The power of the press, which with freedom of speech, religion and the right to congregate (protest), is among a very few collective rights identified by the founders, has been insulated from the public by a professionalization that had some very positive and many very negative effects for public discourse. On the positive side, it did establish a practice of objectivity that when practiced humanely produces powerfully useful first drafts of history. On the negative, it elevated journalism as practiced a growing number of companies into competition with other institutions seeking influence policy; it made journalists "players" in politics and the market who are treated differently than the ordinary public. The result of this elevation—and the way the First Amendment is treated by some, as politician sometimes wrap themselves in the flag—has alienated journalists from the public, whom they serve and, at least in the founder's time, where part of and not above in any way. The practice (speech or writing) was ordinary, the medium (the press) extraordinary because of its limited availability.

The transition we are going through now with civic journalism/citizens journalism/participatory journalism is a re-democratization of media. If we want to achieve a reintegration of the best practices of journalism with the spirit of democracy, we should not generalize about journalists or bloggers and recognize everyone in this incredible time has the potential to tell a story that transforms our shared consciousness.

BTW, Dan, I am going to cross post this on my blog, since I didn't see a trackback from your posting at my site or on Technorati.

Mitch Ratcliffe

Shel, I've written a couple times about the Bush administration's hypocrisy in going after only the journalists it considers anti-Bush in the Plame case, including in the posting Dan refers to here.

It's astonishing that they can use the courts this way and leave the journalists who actually played the role they desired, like Novack, comfortably ensconced in their Northern Virginia homes while hauling their peers to jail.

It's more amazing that Novack the journalist is quiet, since he should be defending journalist's protections and could without compromising his sources—the only explanation is that he and other right-wing functionaries in the press believe they'll never be out of power and so need not worry that they may land in prison for practicing their craft.

That's frightening both for what it says about the Right's intentions and the right-wing pundits' naivete, since such convenient fools usually run afoul of their masters eventually.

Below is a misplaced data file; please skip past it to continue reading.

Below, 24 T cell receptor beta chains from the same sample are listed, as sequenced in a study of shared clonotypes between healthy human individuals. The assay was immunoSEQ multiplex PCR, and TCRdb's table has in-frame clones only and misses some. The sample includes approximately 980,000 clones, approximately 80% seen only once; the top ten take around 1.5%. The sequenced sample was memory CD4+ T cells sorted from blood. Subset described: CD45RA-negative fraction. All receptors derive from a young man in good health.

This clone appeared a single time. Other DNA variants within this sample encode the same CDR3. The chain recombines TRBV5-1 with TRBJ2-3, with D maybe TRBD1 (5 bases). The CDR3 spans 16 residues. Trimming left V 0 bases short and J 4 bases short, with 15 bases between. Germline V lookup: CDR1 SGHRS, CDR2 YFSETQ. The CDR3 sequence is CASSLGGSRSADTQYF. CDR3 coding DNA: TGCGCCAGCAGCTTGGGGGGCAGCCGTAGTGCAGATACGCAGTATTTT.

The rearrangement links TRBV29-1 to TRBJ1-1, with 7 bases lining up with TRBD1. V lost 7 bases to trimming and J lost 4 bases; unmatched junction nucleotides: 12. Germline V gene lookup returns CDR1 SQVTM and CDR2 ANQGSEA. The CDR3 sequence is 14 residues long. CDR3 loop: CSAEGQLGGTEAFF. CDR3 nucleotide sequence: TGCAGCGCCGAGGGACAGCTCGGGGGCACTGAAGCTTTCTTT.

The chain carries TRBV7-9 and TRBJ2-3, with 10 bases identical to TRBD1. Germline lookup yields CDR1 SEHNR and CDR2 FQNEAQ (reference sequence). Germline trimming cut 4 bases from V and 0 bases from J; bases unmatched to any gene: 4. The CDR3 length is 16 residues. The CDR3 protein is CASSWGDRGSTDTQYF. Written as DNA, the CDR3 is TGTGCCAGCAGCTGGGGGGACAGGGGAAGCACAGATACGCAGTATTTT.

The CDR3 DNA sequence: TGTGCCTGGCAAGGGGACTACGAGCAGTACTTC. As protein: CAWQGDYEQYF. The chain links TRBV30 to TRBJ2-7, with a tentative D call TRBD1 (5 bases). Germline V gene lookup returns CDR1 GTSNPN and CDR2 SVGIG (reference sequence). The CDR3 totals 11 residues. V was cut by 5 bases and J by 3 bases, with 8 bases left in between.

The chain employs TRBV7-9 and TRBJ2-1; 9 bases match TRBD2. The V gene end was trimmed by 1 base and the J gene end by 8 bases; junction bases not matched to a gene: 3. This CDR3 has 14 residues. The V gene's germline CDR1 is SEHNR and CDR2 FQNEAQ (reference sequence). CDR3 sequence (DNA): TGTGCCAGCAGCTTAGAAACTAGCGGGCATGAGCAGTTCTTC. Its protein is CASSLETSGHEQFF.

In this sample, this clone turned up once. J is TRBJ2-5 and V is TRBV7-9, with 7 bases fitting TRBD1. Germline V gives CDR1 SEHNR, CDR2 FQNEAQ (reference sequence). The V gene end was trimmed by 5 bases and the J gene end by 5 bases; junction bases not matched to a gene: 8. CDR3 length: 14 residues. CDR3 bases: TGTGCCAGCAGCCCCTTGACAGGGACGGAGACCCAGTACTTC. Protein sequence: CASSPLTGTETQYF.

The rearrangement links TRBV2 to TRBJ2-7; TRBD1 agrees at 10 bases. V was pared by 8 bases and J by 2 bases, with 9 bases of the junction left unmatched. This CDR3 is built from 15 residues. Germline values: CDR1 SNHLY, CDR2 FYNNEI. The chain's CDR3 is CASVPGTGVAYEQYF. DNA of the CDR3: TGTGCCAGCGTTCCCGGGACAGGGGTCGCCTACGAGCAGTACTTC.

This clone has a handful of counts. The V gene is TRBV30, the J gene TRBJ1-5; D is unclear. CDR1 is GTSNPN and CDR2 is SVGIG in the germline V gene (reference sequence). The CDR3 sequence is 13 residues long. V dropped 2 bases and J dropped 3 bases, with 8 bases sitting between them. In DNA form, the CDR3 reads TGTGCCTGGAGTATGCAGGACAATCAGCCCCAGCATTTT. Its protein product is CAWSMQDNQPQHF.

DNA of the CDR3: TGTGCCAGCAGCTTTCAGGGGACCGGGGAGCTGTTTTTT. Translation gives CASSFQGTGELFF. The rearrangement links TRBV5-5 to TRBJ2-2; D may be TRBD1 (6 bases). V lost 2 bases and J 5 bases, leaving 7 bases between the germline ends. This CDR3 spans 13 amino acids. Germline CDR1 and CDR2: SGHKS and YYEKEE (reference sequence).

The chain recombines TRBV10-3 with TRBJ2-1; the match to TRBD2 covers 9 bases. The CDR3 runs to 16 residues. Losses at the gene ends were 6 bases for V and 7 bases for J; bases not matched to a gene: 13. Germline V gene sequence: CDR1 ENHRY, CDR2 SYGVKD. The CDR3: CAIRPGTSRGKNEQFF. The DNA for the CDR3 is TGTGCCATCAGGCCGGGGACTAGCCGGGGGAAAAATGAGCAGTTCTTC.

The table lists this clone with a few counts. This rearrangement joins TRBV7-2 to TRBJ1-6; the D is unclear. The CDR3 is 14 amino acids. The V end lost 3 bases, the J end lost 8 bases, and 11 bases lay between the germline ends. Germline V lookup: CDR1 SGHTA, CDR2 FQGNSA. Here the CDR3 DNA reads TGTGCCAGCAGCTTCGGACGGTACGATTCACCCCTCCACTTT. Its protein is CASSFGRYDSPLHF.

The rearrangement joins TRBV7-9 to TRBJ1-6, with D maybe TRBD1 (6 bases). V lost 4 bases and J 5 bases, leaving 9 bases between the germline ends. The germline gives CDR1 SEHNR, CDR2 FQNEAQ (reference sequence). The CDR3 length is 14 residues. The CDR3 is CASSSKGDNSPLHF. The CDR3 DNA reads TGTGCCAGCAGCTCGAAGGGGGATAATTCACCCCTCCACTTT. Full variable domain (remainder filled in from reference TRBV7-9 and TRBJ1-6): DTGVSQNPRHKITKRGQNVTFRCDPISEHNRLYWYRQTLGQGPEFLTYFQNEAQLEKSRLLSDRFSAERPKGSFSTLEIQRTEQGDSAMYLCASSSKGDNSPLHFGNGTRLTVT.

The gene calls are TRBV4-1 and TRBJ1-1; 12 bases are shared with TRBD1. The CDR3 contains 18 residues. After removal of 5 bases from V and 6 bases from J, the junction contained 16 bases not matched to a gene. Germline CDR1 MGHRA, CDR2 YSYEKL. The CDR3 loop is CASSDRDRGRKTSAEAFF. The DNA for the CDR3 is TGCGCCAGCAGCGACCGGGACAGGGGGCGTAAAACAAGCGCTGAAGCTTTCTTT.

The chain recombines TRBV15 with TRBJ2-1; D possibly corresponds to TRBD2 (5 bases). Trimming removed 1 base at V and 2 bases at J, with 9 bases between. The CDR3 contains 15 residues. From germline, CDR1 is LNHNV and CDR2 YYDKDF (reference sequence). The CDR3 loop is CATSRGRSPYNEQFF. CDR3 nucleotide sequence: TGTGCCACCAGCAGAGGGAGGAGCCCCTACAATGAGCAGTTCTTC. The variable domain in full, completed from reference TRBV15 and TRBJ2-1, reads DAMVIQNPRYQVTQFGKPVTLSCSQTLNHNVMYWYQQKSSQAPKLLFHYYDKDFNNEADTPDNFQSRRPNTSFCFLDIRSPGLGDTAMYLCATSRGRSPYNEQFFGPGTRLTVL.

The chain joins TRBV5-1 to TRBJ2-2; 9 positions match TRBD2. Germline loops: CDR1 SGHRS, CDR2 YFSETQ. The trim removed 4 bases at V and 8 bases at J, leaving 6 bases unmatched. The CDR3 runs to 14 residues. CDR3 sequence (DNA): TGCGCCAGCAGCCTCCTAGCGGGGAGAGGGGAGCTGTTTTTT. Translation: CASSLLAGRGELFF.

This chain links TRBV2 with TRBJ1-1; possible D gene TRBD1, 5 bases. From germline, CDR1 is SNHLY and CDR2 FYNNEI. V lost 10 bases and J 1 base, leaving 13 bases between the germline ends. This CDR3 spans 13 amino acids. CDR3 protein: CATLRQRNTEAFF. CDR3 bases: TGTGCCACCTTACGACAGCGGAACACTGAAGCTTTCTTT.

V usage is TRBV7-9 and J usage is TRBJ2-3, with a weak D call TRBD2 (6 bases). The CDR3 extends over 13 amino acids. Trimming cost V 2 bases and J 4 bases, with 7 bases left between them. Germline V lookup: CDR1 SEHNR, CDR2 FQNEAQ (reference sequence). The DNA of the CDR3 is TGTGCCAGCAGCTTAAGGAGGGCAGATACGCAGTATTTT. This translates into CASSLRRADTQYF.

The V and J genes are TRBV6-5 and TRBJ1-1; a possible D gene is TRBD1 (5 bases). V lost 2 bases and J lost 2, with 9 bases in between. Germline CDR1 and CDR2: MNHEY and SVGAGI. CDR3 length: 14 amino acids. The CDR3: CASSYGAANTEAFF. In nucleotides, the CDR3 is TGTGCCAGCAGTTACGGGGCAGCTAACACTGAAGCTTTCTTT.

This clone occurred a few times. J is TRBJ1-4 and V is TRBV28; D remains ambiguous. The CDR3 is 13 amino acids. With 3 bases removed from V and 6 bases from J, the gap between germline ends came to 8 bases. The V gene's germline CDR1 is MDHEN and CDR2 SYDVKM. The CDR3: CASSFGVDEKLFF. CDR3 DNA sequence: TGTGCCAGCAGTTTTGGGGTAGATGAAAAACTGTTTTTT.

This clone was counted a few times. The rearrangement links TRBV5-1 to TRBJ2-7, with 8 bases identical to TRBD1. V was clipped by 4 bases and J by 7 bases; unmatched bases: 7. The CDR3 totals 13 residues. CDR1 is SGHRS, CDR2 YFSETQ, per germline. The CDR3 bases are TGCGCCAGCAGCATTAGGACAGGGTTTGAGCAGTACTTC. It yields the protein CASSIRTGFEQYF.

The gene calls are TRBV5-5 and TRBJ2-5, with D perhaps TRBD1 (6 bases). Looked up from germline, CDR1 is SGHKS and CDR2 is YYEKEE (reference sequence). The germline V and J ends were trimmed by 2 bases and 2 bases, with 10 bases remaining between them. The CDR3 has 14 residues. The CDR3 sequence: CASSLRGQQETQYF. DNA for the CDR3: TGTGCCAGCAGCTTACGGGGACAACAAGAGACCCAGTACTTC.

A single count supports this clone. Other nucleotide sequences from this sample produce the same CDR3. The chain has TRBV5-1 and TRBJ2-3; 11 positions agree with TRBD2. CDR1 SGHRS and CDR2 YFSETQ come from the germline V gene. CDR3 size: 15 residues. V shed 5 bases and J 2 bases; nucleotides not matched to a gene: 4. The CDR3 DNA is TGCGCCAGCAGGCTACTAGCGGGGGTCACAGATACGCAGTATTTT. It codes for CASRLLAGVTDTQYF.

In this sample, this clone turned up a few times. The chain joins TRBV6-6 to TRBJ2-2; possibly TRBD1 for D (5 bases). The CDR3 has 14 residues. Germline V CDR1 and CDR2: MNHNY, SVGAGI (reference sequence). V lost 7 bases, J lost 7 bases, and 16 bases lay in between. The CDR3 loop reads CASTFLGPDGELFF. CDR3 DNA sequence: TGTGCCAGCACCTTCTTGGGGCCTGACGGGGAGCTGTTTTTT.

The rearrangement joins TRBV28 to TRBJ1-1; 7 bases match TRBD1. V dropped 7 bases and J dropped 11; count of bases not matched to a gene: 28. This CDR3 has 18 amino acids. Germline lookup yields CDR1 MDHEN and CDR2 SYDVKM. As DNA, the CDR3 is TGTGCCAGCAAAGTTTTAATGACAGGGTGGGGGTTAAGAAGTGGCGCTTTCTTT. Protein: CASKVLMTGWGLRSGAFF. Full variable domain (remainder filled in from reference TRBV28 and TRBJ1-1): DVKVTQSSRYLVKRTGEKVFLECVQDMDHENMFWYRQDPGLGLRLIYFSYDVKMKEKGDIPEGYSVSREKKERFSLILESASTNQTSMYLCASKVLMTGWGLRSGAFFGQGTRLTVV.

Charlie Gordon

Aw, gee, Dan

You guys made me go look it up... again:

"Congress shall make no law respecting an establishment of religion, or prohibiting the free exercise thereof; or abridging the freedom of speech, or of the press; or the right of the people peaceably to assemble, and to petition the Government for a redress of grievances."

Test and lengthy [excellent] discussion of the writing, editing and amending [and the writers, editors and amenders] here:

Too bad it no longer applies. One can only hope for sometime in the future.


Felicia, thanks for the references. I was in the biz for 20 years, never gave up a source but never thought I could cloak myself in the First Amendment. We did have good lawyers, though. Interesting, I guess the right to free speech is by default also the right not to speak.

I looked at it (and still do) as something equivalent to patient/doctor or client/lawyer confidentiality.

I think many on the bench respect the reporter/confidential sources relationship because to unravel it is to neuter the reporters, one by one. Unfortunately, of course, there are politicians sitting on the bench now who specifically *want* to neuter the press, and they'll be working on that task today.

My main point regarding your original comment is that, rather than removing real or perceived "rights" or "priviledges" now enjoyed by some journalists, the public and the task of presenting truth/news/commentary would be better served if those rights and priviledges are extended to the amateur class, i.e. bloggers.

There are some problems with this, of course. Some of the "priviledges" granted reporters that the rest of the public don't enjoy include good seating at government functions, such as legislative sessions, city councils, etc. The rationale is that there's limited seating, and members of news organizations are (were?) supposed to act as the eyes and ears of the public, therefore the public's designated eyes and ears get to sit in the press box up front.

When every other member of the public wants to function as the public's eyes and ears, there's going to be jousting for the good seats.


TO correct myself, actually I wrapped myself up in the First Amendment all the time, just never as the reason why sources would not be disclosed.

Mitch Ratcliffe

Loid -- To clarify my comment, it is usually critics—particularly those of the "liberal media"—that paint reporters as wrapping themselves in the First Amendment. Everyone enjoys a right to be secure in their homes and papers, though we have to wait to the Fourth Amendment to get to them; the combination of freedom of the press and the Fourth Amendment implies that the privileges of the press extend to everyone in an environment where anyone can publish to reach an audience.